Always looking for more than meets the eye on the cover of the Sgt. Pepper album, I found that if you list the first letter of the first name and the first letter of the last name of each person represented in sequence in the rows (top row, second row, third row, front row), but vertically in columns, you get...
YG AB SS SL
AC RP ?? PG ("Pretty Girl")
MW AH MM GH
LB DT PG JL
KS TS MB ST
WF DD TM RS
CJ TC OW PM
EP WB TP AE
FA TH LB JL
RM MM DL RS
VG WB JW PM
HH MB SC GH
SR SL IB BB
BD RL GS MD
OH HW AC
KM AS DD
HW LM ST
Question: "How many Beatles died and were replaced?"
Answer: "(*sigh*) All."
Another interesting Pepper question...
In 1966, BBC Television produced a film of Alice in Wonderland that aired on December 28, 1966.
In the film, which is set in Victorian England, of course, there is a marching band and there are Victorian-era uniforms. There is a scene with a character dressed in uniform and the word "peppers" is spoken.
No doubt, the Beatles knew many of the figures involved in that production... Peter Sellers, Wilfrid Brambell, Leo McKern, and Ravi Shankar wrote the theme and performs on the soundtrack.
The film can be borrowed from Netflix in the USA. It seems to be the darkest and least child-friendly of any film version of the book. It was clearly made for adults. Low key on special effects, nevertheless it does seem somewhat psychedelic. Remember, in May of 1966, The Pretty Things performed their song, LSD, on BBC Radio, so there's no doubt that dropping acid was in the London culture during 1966. In March of that year, the butcher cover was shot. Revolver came out in August '66 in the UK, so psychedelic music was evolving in that year and would be in full bloom with the release of Sgt. Pepper in early 1967. Reportedly, the Beatles began using LSD in 1965.
So, my question is, did any Beatle visit the set of the BBC Alice in Wonderland production sometime in 1966? I don't know the production dates of the film, only its premiere date (28 Dec. 1966). I know the Beatles were touring the far east and then later, the USA, but they were in London on occasion, that year.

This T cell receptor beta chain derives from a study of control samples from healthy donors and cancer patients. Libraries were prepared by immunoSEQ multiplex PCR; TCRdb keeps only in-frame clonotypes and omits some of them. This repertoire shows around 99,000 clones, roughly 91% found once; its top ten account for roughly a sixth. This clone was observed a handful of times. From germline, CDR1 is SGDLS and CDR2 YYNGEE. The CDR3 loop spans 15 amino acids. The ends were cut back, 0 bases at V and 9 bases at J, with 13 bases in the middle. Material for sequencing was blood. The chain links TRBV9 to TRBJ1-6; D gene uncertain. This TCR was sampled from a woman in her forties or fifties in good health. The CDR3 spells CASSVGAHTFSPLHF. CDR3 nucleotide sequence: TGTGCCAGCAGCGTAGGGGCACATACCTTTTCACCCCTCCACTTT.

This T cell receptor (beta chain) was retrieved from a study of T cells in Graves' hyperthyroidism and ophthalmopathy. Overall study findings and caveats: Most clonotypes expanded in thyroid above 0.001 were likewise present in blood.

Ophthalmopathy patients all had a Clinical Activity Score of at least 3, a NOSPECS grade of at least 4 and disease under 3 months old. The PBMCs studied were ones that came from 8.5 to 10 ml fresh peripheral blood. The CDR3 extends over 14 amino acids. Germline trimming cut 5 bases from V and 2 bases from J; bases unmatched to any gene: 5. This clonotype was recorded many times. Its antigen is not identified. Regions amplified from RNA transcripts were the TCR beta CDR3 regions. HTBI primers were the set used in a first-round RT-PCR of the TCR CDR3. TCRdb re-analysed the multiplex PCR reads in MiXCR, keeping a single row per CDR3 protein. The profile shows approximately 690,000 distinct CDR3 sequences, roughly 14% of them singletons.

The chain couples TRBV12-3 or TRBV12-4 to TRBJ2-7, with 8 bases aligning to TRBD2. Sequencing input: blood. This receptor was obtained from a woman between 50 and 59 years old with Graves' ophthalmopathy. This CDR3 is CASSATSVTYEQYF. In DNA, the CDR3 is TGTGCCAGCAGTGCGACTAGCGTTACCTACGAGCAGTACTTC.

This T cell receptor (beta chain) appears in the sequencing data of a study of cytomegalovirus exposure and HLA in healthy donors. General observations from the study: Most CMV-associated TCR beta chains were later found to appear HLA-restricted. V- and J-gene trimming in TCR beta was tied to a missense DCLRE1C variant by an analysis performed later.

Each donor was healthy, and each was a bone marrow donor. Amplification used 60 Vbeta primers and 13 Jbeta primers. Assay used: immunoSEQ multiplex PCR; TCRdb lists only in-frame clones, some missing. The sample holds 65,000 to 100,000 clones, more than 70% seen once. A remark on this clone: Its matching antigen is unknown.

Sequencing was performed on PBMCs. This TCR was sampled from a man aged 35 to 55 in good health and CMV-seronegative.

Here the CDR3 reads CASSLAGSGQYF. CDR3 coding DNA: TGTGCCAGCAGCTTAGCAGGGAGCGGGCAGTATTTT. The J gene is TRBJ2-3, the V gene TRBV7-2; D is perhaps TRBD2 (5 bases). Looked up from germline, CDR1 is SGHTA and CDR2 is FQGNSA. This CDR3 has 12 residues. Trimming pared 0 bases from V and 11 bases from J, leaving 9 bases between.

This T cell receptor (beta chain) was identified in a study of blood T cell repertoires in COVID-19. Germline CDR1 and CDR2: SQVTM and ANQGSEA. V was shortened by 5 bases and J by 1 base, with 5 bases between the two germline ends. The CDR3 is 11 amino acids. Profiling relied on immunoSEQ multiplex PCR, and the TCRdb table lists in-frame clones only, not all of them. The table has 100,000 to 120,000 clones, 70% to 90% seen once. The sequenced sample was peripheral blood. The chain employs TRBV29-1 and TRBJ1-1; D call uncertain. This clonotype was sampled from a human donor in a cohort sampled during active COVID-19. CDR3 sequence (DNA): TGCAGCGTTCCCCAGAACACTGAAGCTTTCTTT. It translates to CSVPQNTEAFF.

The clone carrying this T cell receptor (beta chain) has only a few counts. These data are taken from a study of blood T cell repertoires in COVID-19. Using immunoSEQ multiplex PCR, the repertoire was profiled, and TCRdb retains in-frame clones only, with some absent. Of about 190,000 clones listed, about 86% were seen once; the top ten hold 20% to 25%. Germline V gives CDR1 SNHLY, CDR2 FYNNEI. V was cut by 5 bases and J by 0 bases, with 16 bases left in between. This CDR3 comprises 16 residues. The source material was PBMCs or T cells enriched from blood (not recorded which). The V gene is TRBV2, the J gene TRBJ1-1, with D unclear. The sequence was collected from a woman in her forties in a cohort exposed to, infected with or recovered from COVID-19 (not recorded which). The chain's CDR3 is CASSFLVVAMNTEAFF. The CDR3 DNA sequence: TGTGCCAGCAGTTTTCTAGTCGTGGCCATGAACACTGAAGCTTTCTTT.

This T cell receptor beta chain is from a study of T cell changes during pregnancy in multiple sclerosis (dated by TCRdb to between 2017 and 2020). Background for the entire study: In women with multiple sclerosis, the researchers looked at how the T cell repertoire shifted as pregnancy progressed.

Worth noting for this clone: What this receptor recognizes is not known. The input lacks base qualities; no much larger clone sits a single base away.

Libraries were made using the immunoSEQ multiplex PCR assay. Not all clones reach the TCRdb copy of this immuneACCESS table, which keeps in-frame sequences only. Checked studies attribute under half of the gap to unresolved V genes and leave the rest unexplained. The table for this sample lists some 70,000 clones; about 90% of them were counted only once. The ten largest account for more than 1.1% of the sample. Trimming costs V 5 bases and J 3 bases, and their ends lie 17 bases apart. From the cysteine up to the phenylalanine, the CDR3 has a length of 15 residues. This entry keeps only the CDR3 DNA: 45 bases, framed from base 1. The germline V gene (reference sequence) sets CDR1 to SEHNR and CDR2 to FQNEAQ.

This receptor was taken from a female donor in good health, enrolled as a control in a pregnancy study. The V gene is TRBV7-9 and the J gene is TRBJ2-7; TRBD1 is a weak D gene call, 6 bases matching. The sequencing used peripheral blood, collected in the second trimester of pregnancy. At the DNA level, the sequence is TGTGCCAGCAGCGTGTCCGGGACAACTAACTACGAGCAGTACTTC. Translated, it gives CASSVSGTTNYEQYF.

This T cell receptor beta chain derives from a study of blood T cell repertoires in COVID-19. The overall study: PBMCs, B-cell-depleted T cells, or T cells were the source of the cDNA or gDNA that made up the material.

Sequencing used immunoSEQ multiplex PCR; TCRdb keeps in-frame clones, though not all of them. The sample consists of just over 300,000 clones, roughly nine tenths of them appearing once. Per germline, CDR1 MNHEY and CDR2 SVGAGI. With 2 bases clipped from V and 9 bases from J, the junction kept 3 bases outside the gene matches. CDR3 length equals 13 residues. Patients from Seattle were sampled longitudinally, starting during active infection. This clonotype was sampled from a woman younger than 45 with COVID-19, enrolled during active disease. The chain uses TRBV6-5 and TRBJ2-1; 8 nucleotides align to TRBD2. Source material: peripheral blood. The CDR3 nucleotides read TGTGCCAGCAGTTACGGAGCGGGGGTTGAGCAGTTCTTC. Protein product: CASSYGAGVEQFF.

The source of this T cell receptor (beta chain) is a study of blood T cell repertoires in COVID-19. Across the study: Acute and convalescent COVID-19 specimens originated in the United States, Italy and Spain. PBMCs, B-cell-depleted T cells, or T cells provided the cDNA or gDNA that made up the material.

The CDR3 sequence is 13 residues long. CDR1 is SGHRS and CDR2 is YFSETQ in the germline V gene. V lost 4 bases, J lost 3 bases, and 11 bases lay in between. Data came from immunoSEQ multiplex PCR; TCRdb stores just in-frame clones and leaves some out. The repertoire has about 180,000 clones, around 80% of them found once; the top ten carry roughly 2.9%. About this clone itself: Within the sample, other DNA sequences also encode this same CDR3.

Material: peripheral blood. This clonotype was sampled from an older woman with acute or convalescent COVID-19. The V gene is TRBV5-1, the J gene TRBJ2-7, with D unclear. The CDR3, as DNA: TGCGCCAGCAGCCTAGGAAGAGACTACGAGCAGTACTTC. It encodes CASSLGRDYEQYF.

My suspicion is that the inspiration for the Victorian-era, military uniforms, the Victorian military brass band motif, and get this... "peppers" came from that 1966 BBC film version of Alice in Wonderland. The Beatles could have certainly gained access to the location or studio shoots (the 'peppers' scene is in studio).
Combine the fact that the Beatles were using LSD and somehow got a sneak peek of the shooting or editing of the film version of one of John Lennon's favorite books and you have possibly the roots of some essential elements of the Sgt. Pepper concept.
I recommend getting the film from Netflix and seeing for yourself. Here's a taste of it...
Ravi Shankar's theme...
Some scenes in slo-mo with recent music...
Another little bit of trivia... one really spooky scene is Alice walking down a row of tall windows with tattered, sheer curtains in a large, old building (no furniture)...
The scene was shot in an abandoned mental hospital used for 'shell shocked' men returning from the World Wars. Psychiatrist R. D. Laing had worked there. Laing was involved with Tavistock, this from wiki...
"In 1956 Laing went on to train on a grant at the Tavistock Clinic in London, widely known as a centre for the study and practice of psychotherapy (particularly psychoanalysis). At this time, he was associated with John Bowlby, D. W. Winnicott and Charles Rycroft. He remained at the Tavistock Institute until 1964.
One imagines that Dr. Laing and Dr. Asher were well acquainted and perhaps close colleagues. So, another interesting question would be, how and why did Jonathan Miller's film shoot of Alice in Wonderland for BBC Television find a shooting location connected with Tavistock and Drs. Laing and Asher?
Needless to say, I think the film seems to connect some dots, maybe.